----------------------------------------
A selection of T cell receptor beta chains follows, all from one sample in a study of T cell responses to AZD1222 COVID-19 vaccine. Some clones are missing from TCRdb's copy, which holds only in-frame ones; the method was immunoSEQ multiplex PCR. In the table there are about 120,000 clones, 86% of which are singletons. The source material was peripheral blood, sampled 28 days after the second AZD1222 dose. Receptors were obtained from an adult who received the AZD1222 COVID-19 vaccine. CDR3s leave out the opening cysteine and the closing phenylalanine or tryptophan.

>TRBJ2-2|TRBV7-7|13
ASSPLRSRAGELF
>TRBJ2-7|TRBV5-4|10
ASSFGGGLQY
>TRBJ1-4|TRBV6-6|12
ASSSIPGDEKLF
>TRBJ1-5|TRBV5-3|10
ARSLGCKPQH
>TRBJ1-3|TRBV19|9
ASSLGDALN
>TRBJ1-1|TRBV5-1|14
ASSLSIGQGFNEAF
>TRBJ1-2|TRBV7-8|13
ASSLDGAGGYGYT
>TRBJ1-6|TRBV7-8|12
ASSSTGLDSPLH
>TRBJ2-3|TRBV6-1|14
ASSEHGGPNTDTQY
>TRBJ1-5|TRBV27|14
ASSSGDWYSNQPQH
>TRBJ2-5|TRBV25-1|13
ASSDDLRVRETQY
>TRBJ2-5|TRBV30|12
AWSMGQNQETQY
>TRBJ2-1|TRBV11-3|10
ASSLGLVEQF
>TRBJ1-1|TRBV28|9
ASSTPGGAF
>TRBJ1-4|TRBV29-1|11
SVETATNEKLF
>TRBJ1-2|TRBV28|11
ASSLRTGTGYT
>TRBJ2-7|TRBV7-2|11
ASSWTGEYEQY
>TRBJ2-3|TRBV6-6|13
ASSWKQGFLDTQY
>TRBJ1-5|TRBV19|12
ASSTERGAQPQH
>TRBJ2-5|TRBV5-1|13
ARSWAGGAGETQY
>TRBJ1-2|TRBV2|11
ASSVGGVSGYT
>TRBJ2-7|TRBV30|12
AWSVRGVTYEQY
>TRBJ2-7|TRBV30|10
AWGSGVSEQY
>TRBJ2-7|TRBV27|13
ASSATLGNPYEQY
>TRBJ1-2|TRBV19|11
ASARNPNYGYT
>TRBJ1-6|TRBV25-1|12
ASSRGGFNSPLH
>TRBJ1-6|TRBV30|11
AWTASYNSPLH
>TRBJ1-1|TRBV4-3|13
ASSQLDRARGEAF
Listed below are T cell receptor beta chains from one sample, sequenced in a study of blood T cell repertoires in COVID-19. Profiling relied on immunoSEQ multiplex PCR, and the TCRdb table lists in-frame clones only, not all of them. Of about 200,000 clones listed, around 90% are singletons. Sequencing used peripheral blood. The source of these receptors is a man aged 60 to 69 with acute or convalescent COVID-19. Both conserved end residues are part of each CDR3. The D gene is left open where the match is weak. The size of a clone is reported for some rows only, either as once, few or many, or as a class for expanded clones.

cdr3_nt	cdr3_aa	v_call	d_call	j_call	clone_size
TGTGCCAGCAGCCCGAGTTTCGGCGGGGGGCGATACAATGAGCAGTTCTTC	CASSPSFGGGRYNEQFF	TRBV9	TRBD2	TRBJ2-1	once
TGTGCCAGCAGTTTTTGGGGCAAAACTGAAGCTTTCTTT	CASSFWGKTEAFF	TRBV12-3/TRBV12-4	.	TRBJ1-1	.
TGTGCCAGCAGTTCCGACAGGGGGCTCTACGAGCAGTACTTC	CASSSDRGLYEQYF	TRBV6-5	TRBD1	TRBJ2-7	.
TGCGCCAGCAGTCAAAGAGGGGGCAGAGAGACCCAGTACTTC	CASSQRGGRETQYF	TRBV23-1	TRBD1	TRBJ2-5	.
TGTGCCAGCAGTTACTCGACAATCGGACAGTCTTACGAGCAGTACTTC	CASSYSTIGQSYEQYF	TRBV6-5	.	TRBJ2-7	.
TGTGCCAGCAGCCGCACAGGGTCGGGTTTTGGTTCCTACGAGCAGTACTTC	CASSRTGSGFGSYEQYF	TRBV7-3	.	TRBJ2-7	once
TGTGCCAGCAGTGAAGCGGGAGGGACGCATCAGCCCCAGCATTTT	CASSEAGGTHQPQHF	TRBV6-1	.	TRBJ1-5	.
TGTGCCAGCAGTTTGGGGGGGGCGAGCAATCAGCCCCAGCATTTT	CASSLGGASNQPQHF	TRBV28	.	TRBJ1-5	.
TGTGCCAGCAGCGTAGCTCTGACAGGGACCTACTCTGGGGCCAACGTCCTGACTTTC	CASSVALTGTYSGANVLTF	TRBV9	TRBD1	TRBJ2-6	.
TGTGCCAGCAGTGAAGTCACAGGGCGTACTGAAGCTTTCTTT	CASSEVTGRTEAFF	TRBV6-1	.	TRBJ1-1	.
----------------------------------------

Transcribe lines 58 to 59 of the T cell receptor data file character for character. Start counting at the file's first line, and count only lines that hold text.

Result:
Listed below are T cell receptor beta chains from one sample, sequenced in a study of blood T cell repertoires in COVID-19. Profiling relied on immunoSEQ multiplex PCR, and the TCRdb table lists in-frame clones only, not all of them. Of about 200,000 clones listed, around 90% are singletons. Sequencing used peripheral blood. The source of these receptors is a man aged 60 to 69 with acute or convalescent COVID-19. Both conserved end residues are part of each CDR3. The D gene is left open where the match is weak. The size of a clone is reported for some rows only, either as once, few or many, or as a class for expanded clones.

cdr3_nt	cdr3_aa	v_call	d_call	j_call	clone_size